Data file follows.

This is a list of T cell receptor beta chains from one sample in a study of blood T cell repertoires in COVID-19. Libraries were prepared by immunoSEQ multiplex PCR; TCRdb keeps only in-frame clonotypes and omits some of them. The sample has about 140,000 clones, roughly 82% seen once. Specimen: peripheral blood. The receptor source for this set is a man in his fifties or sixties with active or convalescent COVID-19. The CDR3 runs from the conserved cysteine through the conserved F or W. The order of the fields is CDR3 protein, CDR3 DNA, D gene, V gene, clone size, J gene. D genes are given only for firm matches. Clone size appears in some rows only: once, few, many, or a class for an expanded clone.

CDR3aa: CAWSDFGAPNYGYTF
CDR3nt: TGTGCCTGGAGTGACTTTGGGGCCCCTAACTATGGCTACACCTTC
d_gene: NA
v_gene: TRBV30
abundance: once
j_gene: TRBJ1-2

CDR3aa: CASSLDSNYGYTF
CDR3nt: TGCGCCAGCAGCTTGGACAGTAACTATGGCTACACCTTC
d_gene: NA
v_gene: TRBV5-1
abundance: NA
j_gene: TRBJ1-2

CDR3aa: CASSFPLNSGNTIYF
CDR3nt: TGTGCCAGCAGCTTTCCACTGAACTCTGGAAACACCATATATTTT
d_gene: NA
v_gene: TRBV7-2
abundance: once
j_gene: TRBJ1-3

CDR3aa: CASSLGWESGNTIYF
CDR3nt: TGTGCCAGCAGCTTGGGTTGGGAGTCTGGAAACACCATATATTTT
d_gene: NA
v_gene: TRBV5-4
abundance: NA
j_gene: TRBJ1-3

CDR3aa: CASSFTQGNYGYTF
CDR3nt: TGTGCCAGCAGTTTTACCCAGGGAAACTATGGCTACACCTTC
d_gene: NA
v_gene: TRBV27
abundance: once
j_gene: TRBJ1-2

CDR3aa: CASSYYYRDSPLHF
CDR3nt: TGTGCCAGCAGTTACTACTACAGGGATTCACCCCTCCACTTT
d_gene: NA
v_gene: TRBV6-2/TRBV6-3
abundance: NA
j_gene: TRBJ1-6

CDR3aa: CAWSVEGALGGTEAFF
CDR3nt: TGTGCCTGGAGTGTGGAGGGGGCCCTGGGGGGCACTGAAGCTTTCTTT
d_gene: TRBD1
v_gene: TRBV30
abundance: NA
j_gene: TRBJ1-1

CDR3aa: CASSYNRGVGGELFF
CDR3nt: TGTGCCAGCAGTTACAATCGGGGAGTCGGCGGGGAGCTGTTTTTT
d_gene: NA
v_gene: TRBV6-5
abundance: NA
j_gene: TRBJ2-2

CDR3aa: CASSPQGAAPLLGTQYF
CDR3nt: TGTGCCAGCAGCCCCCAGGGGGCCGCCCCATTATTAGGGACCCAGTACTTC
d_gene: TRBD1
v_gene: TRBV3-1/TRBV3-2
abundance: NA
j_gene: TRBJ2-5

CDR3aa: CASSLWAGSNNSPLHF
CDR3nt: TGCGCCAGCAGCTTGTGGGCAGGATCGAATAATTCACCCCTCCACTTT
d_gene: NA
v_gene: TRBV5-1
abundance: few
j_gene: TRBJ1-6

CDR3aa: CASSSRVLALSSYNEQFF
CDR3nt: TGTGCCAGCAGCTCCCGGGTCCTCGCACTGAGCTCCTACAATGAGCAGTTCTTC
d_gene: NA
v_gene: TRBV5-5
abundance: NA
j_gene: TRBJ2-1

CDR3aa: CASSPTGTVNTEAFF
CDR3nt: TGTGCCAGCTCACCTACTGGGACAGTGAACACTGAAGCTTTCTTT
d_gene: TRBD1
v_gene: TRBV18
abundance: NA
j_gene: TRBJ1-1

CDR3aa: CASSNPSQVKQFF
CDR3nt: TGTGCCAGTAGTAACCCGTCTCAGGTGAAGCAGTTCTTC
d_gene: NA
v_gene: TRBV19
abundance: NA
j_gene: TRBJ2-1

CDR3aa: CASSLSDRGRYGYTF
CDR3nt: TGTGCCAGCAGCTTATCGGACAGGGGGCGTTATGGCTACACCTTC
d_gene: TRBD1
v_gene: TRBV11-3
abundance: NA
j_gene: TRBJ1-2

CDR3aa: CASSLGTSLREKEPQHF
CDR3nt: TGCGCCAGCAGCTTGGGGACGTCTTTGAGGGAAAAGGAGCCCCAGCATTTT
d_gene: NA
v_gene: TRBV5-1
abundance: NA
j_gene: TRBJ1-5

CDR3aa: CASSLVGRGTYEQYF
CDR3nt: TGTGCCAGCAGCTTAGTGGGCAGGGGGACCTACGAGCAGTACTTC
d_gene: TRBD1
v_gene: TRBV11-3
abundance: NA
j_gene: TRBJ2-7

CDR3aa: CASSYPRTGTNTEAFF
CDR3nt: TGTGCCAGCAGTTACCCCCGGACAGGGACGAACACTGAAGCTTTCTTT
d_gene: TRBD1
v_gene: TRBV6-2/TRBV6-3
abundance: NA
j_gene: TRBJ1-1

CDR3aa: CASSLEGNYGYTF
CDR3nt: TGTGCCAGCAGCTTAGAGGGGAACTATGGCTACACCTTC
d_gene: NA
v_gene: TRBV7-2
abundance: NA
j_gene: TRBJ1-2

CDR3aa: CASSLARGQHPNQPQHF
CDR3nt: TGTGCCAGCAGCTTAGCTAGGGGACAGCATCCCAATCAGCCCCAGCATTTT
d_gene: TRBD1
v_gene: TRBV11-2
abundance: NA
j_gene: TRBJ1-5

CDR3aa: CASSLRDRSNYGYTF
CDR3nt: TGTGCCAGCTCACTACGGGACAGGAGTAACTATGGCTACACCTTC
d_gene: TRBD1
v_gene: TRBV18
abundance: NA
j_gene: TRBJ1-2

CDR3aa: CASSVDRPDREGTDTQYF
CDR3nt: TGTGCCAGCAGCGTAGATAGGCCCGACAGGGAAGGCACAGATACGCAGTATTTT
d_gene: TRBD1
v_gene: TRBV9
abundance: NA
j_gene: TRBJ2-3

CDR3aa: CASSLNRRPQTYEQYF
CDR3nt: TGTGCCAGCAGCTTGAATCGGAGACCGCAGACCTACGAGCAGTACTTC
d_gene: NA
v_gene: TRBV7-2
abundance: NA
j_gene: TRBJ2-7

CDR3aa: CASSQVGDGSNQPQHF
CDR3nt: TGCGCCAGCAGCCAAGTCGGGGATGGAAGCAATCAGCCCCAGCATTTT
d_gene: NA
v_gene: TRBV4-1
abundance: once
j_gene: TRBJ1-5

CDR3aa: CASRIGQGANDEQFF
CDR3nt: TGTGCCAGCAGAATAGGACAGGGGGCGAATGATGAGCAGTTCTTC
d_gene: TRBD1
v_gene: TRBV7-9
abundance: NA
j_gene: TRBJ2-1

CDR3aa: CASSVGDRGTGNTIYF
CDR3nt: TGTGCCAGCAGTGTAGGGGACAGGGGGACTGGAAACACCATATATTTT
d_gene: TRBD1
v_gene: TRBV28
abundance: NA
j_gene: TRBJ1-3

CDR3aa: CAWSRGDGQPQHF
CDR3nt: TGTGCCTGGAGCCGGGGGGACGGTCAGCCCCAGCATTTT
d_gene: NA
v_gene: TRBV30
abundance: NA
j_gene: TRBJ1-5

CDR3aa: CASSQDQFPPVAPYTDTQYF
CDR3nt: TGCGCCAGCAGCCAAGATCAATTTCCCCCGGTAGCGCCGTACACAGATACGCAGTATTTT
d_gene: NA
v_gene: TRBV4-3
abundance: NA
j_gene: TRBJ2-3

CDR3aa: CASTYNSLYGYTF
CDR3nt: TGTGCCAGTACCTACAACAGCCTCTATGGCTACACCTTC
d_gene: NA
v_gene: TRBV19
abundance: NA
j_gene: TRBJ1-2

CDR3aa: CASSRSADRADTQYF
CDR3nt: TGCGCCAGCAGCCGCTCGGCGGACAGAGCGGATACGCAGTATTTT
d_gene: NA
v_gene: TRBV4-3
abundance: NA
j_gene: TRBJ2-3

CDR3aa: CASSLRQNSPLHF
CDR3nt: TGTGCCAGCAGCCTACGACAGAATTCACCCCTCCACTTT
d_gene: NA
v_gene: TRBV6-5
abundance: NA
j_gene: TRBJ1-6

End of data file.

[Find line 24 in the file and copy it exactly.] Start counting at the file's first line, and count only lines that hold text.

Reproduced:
abundance: NA